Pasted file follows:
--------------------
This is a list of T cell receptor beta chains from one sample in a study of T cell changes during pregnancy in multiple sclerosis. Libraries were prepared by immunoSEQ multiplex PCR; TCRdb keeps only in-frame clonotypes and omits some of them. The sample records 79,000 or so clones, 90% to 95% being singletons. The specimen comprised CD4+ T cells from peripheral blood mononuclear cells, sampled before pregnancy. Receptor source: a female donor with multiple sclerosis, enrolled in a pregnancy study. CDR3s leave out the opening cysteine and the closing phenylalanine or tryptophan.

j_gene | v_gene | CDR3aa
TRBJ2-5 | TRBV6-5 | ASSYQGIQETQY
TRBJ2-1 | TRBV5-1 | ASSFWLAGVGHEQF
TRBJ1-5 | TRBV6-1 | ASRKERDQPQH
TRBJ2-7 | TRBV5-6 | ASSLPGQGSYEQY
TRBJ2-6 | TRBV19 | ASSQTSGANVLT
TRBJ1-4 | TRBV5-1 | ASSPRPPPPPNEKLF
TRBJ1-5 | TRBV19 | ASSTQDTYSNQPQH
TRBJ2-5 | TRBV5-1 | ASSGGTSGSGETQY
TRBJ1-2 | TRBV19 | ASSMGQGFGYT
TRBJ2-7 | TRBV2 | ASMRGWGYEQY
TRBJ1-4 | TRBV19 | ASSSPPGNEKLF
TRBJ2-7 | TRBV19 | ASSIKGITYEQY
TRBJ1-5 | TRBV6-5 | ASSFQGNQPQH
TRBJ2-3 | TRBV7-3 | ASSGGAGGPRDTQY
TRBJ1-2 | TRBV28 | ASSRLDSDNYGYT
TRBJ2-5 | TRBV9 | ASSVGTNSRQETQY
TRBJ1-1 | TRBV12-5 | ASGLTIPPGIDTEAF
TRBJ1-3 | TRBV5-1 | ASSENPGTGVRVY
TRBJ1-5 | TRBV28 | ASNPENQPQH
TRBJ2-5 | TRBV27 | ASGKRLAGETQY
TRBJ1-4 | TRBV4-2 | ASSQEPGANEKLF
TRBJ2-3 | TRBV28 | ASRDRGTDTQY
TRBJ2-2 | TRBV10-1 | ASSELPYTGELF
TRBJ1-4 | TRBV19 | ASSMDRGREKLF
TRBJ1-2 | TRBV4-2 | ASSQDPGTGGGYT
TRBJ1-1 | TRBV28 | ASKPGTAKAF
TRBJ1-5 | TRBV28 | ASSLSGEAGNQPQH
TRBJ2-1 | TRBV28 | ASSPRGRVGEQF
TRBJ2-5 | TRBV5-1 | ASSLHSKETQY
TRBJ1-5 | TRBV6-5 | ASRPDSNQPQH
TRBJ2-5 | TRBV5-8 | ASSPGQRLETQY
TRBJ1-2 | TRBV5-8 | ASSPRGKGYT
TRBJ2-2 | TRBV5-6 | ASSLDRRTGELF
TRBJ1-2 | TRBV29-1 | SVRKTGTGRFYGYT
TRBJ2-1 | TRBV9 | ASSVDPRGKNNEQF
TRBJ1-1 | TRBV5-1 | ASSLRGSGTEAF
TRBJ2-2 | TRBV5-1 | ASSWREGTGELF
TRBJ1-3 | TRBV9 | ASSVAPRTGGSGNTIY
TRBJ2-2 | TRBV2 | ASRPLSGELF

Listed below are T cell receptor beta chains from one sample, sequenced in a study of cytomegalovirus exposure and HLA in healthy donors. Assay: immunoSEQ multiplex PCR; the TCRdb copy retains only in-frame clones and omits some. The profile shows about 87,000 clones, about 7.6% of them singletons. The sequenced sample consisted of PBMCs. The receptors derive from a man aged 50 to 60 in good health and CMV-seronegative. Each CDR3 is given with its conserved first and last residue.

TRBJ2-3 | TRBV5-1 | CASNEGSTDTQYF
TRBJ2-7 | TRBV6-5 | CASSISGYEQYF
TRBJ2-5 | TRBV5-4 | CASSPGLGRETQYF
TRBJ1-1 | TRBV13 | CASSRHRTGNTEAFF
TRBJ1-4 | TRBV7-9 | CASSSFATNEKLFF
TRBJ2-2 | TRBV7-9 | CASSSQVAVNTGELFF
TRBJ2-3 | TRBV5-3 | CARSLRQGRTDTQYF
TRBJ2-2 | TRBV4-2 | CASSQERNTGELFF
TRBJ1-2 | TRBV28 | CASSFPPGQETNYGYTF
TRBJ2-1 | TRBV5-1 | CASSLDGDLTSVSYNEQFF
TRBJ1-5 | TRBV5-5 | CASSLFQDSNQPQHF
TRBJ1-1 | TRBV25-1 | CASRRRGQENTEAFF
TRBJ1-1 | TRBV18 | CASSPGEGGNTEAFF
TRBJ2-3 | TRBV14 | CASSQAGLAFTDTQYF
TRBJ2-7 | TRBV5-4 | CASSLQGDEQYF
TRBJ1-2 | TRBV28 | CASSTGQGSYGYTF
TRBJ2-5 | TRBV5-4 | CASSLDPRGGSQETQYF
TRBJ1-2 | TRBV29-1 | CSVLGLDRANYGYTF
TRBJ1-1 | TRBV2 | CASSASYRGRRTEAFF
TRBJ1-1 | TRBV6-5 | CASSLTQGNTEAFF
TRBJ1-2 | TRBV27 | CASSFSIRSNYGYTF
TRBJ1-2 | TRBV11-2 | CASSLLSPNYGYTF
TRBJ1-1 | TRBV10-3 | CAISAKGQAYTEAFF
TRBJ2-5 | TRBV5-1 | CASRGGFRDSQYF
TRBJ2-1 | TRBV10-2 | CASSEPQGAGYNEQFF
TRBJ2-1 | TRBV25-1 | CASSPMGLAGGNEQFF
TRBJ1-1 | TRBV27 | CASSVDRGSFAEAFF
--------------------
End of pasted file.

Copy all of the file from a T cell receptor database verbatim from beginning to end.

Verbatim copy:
This is a list of T cell receptor beta chains from one sample in a study of T cell changes during pregnancy in multiple sclerosis. Libraries were prepared by immunoSEQ multiplex PCR; TCRdb keeps only in-frame clonotypes and omits some of them. The sample records 79,000 or so clones, 90% to 95% being singletons. The specimen comprised CD4+ T cells from peripheral blood mononuclear cells, sampled before pregnancy. Receptor source: a female donor with multiple sclerosis, enrolled in a pregnancy study. CDR3s leave out the opening cysteine and the closing phenylalanine or tryptophan.

j_gene | v_gene | CDR3aa
TRBJ2-5 | TRBV6-5 | ASSYQGIQETQY
TRBJ2-1 | TRBV5-1 | ASSFWLAGVGHEQF
TRBJ1-5 | TRBV6-1 | ASRKERDQPQH
TRBJ2-7 | TRBV5-6 | ASSLPGQGSYEQY
TRBJ2-6 | TRBV19 | ASSQTSGANVLT
TRBJ1-4 | TRBV5-1 | ASSPRPPPPPNEKLF
TRBJ1-5 | TRBV19 | ASSTQDTYSNQPQH
TRBJ2-5 | TRBV5-1 | ASSGGTSGSGETQY
TRBJ1-2 | TRBV19 | ASSMGQGFGYT
TRBJ2-7 | TRBV2 | ASMRGWGYEQY
TRBJ1-4 | TRBV19 | ASSSPPGNEKLF
TRBJ2-7 | TRBV19 | ASSIKGITYEQY
TRBJ1-5 | TRBV6-5 | ASSFQGNQPQH
TRBJ2-3 | TRBV7-3 | ASSGGAGGPRDTQY
TRBJ1-2 | TRBV28 | ASSRLDSDNYGYT
TRBJ2-5 | TRBV9 | ASSVGTNSRQETQY
TRBJ1-1 | TRBV12-5 | ASGLTIPPGIDTEAF
TRBJ1-3 | TRBV5-1 | ASSENPGTGVRVY
TRBJ1-5 | TRBV28 | ASNPENQPQH
TRBJ2-5 | TRBV27 | ASGKRLAGETQY
TRBJ1-4 | TRBV4-2 | ASSQEPGANEKLF
TRBJ2-3 | TRBV28 | ASRDRGTDTQY
TRBJ2-2 | TRBV10-1 | ASSELPYTGELF
TRBJ1-4 | TRBV19 | ASSMDRGREKLF
TRBJ1-2 | TRBV4-2 | ASSQDPGTGGGYT
TRBJ1-1 | TRBV28 | ASKPGTAKAF
TRBJ1-5 | TRBV28 | ASSLSGEAGNQPQH
TRBJ2-1 | TRBV28 | ASSPRGRVGEQF
TRBJ2-5 | TRBV5-1 | ASSLHSKETQY
TRBJ1-5 | TRBV6-5 | ASRPDSNQPQH
TRBJ2-5 | TRBV5-8 | ASSPGQRLETQY
TRBJ1-2 | TRBV5-8 | ASSPRGKGYT
TRBJ2-2 | TRBV5-6 | ASSLDRRTGELF
TRBJ1-2 | TRBV29-1 | SVRKTGTGRFYGYT
TRBJ2-1 | TRBV9 | ASSVDPRGKNNEQF
TRBJ1-1 | TRBV5-1 | ASSLRGSGTEAF
TRBJ2-2 | TRBV5-1 | ASSWREGTGELF
TRBJ1-3 | TRBV9 | ASSVAPRTGGSGNTIY
TRBJ2-2 | TRBV2 | ASRPLSGELF

Listed below are T cell receptor beta chains from one sample, sequenced in a study of cytomegalovirus exposure and HLA in healthy donors. Assay: immunoSEQ multiplex PCR; the TCRdb copy retains only in-frame clones and omits some. The profile shows about 87,000 clones, about 7.6% of them singletons. The sequenced sample consisted of PBMCs. The receptors derive from a man aged 50 to 60 in good health and CMV-seronegative. Each CDR3 is given with its conserved first and last residue.

TRBJ2-3 | TRBV5-1 | CASNEGSTDTQYF
TRBJ2-7 | TRBV6-5 | CASSISGYEQYF
TRBJ2-5 | TRBV5-4 | CASSPGLGRETQYF
TRBJ1-1 | TRBV13 | CASSRHRTGNTEAFF
TRBJ1-4 | TRBV7-9 | CASSSFATNEKLFF
TRBJ2-2 | TRBV7-9 | CASSSQVAVNTGELFF
TRBJ2-3 | TRBV5-3 | CARSLRQGRTDTQYF
TRBJ2-2 | TRBV4-2 | CASSQERNTGELFF
TRBJ1-2 | TRBV28 | CASSFPPGQETNYGYTF
TRBJ2-1 | TRBV5-1 | CASSLDGDLTSVSYNEQFF
TRBJ1-5 | TRBV5-5 | CASSLFQDSNQPQHF
TRBJ1-1 | TRBV25-1 | CASRRRGQENTEAFF
TRBJ1-1 | TRBV18 | CASSPGEGGNTEAFF
TRBJ2-3 | TRBV14 | CASSQAGLAFTDTQYF
TRBJ2-7 | TRBV5-4 | CASSLQGDEQYF
TRBJ1-2 | TRBV28 | CASSTGQGSYGYTF
TRBJ2-5 | TRBV5-4 | CASSLDPRGGSQETQYF
TRBJ1-2 | TRBV29-1 | CSVLGLDRANYGYTF
TRBJ1-1 | TRBV2 | CASSASYRGRRTEAFF
TRBJ1-1 | TRBV6-5 | CASSLTQGNTEAFF
TRBJ1-2 | TRBV27 | CASSFSIRSNYGYTF
TRBJ1-2 | TRBV11-2 | CASSLLSPNYGYTF
TRBJ1-1 | TRBV10-3 | CAISAKGQAYTEAFF
TRBJ2-5 | TRBV5-1 | CASRGGFRDSQYF
TRBJ2-1 | TRBV10-2 | CASSEPQGAGYNEQFF
TRBJ2-1 | TRBV25-1 | CASSPMGLAGGNEQFF
TRBJ1-1 | TRBV27 | CASSVDRGSFAEAFF